These two exercises are something I’ve only ever done a minimal amount of training on, but the question is do they improve your squat snatch?
I first encountered this assistance exercise during my resurgence into weightlifting in 2011, as up until this point I had never really trained on it at all – apart from an odd flirtation with it and that was about it! When I initially had this exercise in my training I did come across a few problems. Repetitions of it were a bit of a nightmare. If I recall correctly I was doing 5 sets of 4 to 5 reps. By the end my technique was suffering and all I was ending up with was a sore wrist. This was partly my own doing, as I was using a far too wide grip, but also I didn’t feel like I was getting anywhere fast with it all and ultimately it wasn’t even really improving my receive position.
Currently, I only use snatch balances purely as warm-up exercise and in that respect it has proven very useful, but as a method for improving your snatch overall I’m not so sure!
However, that being said, by going heavy on this exercise does it help the receive position? In many ways I would say yes, as the weakest point on a snatch is in the ‘receive’, as it’s very easy to sink and lose all tension in the bottom position. If anything, the snatch balance teaches the lifter to keep the body under tension, but I would say that the overhead squat is the better of the two exercises to increase the upper body and core strength required for the receive.
The overhead squat is a very popular exercise in the world of CrossFit. I should know as I train in a CrossFit gym and I see it performed quite regularly. Again, this was not something I was familiar with back in my early days of weightlifting, but it is now widely used in Olympic and CrossFit circles.
As mentioned above, it’s a great exercise for building the core strength required in the bottom position of the snatch. Now I know it’s not strictly speaking a ‘snatch balance’, as its not called a snatch balance, but I would say that it is more of a balancing exercise than a snatch balance simply because the lifter has a barbell (or other appliance) overhead at arm’s length throughout the duration of the exercise, which takes a tremendous amount of ‘control’ and you guessed it... ‘balance’!
There are also occasions when the exercise calls for the lifter to settle in the bottom if he/ she becomes off balance at any point of the downward movement. In many ways, this is good practice for the snatch to be able to adjust and regain balance in the receive position, as the old splitters did.
Going slightly off topic for a moment, my coach Mr Cook often tells me the story of the Russian weightlifting teams of old who would test their athlete’s degrees of balance by how narrow they could squat snatch (see below). The theory was if they could squat with their feet together then they had perfect balance. He’s also said to me on occasion that I should be able to do it with ease, but I’m not so sure about that!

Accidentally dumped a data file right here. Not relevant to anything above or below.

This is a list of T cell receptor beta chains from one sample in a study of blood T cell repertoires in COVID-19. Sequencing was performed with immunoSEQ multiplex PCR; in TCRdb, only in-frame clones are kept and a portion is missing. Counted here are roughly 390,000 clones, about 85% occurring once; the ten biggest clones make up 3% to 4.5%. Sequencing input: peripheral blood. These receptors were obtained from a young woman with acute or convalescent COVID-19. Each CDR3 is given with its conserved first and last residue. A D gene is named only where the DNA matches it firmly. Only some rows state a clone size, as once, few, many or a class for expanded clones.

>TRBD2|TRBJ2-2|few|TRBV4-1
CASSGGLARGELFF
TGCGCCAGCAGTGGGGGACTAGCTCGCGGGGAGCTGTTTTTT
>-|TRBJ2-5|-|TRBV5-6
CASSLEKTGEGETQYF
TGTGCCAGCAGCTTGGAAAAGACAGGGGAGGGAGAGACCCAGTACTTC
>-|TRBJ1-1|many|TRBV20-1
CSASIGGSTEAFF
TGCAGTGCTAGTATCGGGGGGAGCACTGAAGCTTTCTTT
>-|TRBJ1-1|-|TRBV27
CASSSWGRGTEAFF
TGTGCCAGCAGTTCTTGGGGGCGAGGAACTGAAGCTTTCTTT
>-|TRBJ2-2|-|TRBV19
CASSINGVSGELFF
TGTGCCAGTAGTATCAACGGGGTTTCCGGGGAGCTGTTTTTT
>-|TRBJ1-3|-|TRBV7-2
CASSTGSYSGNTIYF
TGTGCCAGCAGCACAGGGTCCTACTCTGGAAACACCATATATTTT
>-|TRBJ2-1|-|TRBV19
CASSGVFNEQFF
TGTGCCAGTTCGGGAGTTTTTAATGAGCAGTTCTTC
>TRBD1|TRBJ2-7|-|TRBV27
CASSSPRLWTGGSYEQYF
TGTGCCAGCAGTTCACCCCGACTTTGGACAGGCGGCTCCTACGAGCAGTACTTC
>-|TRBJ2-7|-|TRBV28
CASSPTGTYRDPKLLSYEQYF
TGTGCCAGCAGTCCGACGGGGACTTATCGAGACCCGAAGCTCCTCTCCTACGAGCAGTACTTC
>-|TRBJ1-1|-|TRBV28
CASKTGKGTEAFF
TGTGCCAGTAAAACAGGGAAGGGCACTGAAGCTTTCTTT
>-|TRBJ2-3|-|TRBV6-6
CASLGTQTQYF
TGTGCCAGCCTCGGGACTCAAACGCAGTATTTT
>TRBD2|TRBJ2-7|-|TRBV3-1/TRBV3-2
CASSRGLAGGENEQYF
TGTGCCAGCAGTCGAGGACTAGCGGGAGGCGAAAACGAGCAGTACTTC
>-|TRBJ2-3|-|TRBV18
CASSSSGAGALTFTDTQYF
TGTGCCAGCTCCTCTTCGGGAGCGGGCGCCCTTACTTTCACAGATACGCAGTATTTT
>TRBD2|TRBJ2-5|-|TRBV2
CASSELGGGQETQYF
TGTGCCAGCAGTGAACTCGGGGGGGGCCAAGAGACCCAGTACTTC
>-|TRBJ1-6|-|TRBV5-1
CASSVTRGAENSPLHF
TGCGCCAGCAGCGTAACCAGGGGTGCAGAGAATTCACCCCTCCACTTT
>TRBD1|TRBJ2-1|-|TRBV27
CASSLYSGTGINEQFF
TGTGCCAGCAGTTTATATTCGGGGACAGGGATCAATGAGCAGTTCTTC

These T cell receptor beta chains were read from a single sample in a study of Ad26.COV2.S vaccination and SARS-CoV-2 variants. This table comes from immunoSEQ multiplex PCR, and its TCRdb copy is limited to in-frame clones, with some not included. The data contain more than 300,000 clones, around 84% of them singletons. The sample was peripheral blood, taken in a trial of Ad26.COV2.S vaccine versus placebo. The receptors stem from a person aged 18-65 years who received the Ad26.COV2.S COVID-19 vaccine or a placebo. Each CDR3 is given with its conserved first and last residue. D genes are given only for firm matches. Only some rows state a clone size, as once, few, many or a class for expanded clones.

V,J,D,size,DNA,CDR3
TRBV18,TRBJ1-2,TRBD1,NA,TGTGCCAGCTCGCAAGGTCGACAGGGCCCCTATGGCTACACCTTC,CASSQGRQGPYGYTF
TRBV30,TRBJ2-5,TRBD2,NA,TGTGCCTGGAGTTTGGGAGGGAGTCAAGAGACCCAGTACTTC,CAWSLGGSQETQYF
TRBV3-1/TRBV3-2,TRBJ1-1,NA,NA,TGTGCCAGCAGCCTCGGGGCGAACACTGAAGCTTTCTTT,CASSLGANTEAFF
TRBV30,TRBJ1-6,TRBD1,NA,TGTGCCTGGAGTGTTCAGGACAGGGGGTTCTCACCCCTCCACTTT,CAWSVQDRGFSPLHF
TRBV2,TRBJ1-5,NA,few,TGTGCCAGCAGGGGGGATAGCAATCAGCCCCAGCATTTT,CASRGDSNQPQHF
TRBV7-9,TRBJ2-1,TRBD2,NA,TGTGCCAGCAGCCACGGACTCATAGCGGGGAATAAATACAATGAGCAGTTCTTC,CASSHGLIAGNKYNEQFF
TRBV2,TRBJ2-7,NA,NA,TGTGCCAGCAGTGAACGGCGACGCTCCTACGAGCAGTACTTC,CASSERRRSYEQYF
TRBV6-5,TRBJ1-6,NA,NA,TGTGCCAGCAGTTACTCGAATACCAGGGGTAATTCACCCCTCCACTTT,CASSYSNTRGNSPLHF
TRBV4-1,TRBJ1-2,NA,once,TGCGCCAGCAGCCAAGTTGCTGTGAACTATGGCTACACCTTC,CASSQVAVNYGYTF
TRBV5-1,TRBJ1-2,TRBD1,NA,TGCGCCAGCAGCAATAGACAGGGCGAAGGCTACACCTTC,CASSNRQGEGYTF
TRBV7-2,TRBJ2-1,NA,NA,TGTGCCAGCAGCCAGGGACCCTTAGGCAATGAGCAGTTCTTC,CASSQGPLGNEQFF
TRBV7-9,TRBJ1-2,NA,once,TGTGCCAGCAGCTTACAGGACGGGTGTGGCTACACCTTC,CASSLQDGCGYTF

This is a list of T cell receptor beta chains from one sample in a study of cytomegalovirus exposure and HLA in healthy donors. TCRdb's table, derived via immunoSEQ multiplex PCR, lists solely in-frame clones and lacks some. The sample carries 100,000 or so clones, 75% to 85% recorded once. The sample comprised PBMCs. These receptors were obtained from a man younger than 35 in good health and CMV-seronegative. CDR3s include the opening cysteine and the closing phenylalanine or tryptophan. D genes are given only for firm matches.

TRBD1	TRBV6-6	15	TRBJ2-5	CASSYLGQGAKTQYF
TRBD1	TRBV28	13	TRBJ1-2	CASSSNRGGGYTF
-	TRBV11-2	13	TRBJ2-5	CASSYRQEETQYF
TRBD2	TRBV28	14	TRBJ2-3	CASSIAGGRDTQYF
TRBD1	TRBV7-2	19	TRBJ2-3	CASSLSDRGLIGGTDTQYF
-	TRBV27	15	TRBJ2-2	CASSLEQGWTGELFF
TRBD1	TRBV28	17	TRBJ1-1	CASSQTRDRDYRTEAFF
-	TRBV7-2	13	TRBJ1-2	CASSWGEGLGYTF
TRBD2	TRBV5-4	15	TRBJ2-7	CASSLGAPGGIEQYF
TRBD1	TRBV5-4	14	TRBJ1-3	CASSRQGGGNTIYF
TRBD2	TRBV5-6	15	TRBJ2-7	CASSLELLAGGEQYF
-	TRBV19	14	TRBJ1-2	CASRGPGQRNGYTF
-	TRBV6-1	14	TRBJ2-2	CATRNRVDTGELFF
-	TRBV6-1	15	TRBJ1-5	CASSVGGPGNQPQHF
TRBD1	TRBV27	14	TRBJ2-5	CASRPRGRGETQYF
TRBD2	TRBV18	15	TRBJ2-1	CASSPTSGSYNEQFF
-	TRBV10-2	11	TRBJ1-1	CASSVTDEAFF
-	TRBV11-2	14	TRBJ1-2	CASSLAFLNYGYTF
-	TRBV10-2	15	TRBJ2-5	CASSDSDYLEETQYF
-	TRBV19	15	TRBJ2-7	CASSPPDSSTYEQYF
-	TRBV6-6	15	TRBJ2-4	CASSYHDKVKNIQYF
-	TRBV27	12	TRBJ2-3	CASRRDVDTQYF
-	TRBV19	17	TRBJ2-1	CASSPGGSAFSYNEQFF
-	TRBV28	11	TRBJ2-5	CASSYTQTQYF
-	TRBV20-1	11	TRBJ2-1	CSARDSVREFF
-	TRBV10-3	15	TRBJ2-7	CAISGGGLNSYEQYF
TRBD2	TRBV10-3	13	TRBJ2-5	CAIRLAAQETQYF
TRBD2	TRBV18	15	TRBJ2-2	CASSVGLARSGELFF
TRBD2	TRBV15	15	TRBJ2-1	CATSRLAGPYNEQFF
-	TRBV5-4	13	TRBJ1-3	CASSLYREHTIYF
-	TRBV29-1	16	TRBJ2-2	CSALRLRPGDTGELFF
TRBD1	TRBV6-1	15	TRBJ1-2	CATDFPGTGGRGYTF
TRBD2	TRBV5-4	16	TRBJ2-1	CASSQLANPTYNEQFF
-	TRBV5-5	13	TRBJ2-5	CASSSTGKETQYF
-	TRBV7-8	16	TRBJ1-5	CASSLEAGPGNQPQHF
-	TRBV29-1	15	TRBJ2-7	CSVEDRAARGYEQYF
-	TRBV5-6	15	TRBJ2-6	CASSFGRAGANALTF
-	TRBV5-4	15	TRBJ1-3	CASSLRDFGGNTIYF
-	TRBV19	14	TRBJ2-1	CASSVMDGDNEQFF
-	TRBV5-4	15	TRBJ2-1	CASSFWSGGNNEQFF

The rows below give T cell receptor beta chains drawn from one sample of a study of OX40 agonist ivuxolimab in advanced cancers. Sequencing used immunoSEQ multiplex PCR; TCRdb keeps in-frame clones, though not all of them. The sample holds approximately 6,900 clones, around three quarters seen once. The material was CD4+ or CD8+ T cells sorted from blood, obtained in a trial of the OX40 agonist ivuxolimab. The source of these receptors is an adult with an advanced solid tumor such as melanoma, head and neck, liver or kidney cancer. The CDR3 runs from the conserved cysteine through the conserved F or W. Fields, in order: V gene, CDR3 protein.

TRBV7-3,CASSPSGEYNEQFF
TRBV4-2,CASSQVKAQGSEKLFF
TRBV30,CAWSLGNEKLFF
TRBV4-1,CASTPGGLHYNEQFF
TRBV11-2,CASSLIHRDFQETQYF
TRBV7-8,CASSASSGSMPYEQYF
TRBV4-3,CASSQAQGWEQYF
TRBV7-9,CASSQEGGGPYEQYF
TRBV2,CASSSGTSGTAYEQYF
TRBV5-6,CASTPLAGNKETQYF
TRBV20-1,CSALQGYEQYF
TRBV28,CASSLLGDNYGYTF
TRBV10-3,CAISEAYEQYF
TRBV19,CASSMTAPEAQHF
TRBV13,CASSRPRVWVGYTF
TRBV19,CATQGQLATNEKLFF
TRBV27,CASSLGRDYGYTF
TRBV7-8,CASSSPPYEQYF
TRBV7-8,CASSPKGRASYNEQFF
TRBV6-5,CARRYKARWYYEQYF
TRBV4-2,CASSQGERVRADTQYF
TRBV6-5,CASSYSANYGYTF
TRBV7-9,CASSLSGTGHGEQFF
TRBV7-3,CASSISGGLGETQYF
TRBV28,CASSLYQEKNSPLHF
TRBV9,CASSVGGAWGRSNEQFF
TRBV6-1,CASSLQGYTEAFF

Figure 2: Technical curiosities (Source: BSAG, Back-Hang Gazette)
Above on the left is David Rigert showing a training exercise for the snatch and on the right Victor Kurentsov using a narrow grip for squat style snatch.
To answer the initial question do these exercises improve your snatch? I say yes, but most importantly these movements instil a tremendous amount of confidence in each and every lifter, because as with so many Olympic style techniques they require a fair amount of commitment to execute. If there’s one thing I hear from other lifters more than anything, it is that fear of the barbell overhead or losing it behind them and performing either one of these exercises will certainly help blow away those fears.
As a closing thought, it’s important to bear in mind that these exercises are ‘assistance exercises’ and only give you an idea of where you are at in your training. The reason I say this, is that when you perform a snatch, no two snatches are the same. For example, your feet may not be in the same position each time or you may receive the bar a bit lower or you may have to sit in the bottom to regain balance, whereas when performing an overhead squat you would fix your feet position for the entirety of movement. My point is that these exercises are great as a test and are superb for breaking down the manoeuvre into its component parts, but ultimately a snatch is a snatch and what you do on the day e.g. in a competition or a training hall is what’s important.